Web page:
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Labour Day has an important and long history in Canada and North America.

The holiday can be traced to 1872 and the Toronto Typographical Union that went on strike to secure a 9 hour working day, and specifically a 58 hour workweek (the so-called “Nine Hour Movement”).  The demand was refused by employers, including The Globe (later to become the Globe and Mail).  In fact, employers’ resistance was strong enough to result in the imprisonment of strikers under the charge of criminal conspiracy (laws going as far back as 1792).   The workers’ movement was able to garner sufficient public support such that Sir John A. Macdonald promised to repeal all laws against trade unions.  Following the repeal of such laws the Canadian Labour Congress was formed in 1883.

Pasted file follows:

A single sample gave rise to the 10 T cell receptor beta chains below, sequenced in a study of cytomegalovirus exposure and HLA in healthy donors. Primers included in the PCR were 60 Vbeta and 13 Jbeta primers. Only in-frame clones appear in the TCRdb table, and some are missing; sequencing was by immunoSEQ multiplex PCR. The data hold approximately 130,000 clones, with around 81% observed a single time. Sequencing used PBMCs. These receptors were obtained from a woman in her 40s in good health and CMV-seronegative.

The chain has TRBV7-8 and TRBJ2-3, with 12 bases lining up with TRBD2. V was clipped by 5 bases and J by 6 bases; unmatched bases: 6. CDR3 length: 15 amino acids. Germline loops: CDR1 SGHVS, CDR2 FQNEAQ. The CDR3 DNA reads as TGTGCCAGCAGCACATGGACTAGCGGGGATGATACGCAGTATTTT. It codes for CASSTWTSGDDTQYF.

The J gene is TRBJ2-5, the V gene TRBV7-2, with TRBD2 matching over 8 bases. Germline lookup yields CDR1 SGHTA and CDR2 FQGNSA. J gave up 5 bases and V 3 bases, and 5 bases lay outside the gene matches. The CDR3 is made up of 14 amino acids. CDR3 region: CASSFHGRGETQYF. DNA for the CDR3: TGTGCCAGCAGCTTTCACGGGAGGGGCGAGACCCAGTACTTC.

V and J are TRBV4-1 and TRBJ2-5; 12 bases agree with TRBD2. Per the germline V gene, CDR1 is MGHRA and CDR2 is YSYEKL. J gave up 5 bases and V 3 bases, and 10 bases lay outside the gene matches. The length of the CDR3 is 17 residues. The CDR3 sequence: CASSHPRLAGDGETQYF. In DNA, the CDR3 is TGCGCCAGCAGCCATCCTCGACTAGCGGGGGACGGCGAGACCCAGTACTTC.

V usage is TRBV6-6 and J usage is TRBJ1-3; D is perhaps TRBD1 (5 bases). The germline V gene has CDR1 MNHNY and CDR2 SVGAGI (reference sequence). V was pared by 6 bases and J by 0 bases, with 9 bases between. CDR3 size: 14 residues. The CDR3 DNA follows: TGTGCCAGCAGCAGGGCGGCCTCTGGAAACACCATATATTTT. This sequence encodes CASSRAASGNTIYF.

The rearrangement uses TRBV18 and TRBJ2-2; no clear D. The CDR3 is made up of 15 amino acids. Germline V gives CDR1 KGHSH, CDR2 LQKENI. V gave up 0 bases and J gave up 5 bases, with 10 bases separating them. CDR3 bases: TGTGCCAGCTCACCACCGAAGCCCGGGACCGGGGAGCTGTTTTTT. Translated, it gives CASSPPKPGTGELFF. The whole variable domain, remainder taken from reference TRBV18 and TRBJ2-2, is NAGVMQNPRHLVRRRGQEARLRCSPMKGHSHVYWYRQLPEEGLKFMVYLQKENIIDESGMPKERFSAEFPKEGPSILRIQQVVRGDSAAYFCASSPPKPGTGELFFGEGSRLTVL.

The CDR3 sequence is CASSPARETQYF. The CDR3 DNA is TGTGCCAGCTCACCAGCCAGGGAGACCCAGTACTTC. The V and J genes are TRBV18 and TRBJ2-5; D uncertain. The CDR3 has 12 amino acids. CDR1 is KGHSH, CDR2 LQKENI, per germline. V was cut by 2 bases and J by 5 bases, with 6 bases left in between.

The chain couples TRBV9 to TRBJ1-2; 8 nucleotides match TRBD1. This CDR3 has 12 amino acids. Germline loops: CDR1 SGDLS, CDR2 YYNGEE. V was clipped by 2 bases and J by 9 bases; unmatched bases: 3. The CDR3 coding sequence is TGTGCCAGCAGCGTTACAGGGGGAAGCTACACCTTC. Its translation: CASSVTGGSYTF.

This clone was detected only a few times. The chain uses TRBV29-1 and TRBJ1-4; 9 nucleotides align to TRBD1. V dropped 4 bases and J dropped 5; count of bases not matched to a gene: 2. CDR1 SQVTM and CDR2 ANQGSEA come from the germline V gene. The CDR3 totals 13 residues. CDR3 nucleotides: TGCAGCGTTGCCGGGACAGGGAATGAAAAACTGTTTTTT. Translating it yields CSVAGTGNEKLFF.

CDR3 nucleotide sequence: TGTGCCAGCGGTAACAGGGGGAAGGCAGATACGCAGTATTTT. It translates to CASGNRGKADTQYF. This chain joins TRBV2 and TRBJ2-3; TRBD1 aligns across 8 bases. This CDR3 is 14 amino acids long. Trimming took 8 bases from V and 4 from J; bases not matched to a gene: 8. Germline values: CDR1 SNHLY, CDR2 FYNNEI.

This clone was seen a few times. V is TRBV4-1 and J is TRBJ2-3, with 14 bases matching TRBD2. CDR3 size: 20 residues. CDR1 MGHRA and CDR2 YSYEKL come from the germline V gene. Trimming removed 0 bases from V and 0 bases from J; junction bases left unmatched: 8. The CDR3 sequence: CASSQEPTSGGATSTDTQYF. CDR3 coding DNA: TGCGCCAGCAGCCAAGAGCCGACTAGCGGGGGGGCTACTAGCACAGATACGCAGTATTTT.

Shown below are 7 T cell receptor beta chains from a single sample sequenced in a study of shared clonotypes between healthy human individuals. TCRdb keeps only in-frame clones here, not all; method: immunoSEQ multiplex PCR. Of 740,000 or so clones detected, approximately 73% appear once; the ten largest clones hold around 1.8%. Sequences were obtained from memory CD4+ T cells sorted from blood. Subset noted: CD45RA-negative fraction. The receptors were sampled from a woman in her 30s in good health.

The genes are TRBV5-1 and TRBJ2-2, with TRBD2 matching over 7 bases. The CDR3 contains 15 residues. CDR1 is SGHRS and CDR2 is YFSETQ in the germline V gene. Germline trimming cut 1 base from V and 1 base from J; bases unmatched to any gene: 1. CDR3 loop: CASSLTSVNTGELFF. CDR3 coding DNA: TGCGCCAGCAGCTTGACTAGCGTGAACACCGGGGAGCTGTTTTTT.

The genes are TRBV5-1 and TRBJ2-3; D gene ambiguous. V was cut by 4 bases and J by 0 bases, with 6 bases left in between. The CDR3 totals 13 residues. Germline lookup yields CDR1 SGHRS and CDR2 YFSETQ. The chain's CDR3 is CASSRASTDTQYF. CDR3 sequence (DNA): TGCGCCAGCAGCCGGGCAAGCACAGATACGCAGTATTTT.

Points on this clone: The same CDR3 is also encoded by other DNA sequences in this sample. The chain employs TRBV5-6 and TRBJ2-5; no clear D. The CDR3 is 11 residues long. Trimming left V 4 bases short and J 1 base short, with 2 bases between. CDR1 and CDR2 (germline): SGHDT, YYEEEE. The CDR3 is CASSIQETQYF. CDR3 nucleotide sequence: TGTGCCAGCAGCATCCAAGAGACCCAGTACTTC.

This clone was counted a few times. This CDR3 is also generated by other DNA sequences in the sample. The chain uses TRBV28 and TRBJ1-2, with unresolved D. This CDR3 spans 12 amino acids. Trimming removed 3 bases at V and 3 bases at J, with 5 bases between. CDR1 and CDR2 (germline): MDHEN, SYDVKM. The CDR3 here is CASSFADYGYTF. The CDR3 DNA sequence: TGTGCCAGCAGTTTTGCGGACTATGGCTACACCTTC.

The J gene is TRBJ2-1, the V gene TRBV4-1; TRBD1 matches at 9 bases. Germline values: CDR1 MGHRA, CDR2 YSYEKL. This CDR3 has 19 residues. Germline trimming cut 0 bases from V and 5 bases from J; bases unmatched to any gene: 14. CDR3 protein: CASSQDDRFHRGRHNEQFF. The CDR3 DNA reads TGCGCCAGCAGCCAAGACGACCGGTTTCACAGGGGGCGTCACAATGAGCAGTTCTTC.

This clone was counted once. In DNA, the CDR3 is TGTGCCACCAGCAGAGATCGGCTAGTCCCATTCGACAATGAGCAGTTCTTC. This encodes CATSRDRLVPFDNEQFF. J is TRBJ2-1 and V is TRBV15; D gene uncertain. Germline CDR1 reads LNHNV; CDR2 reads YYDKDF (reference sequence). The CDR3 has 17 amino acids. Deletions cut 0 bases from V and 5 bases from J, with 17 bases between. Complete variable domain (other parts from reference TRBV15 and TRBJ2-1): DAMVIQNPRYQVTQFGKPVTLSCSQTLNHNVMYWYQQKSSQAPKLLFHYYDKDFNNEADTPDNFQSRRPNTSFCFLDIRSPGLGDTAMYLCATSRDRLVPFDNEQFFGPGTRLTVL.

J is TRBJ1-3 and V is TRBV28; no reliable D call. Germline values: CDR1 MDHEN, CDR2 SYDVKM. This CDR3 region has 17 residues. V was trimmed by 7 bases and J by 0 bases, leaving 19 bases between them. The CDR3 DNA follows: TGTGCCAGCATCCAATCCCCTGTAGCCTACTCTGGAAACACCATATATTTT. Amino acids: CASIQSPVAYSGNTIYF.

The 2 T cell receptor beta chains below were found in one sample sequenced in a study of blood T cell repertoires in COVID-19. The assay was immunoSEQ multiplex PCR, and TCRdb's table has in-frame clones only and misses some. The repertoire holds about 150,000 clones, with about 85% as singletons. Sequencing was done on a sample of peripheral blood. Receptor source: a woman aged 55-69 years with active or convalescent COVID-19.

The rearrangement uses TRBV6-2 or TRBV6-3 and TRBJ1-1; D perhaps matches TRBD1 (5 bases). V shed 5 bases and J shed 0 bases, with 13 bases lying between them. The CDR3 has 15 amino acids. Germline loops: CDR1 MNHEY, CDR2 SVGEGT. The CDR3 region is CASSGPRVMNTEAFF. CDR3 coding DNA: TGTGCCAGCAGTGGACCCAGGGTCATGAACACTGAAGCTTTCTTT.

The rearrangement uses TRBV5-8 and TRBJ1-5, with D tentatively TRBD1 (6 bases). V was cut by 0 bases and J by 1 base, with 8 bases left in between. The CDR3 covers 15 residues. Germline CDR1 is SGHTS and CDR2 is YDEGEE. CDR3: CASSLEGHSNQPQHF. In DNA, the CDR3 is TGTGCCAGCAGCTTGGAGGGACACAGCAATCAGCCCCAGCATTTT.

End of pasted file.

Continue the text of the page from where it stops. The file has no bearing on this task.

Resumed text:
Labour leaders from the United States were so inspired by the Nine Hour Movement celebrations that it resulted in the first US “Labor Day” holiday in September of 1882.  Under pressure, the Canadian government subsequently and in 1894 declared Labour Day as an official holiday.

While the holiday tends to focus on the rights of unionized workers, the day is intended to mark the progress for all workers, both unionized and non-unionized.

For more information on the continuing evolution of Canada’s labour laws, please see my post on Getting Closer to a Revamped Labour Market in Ontario

 

 

 


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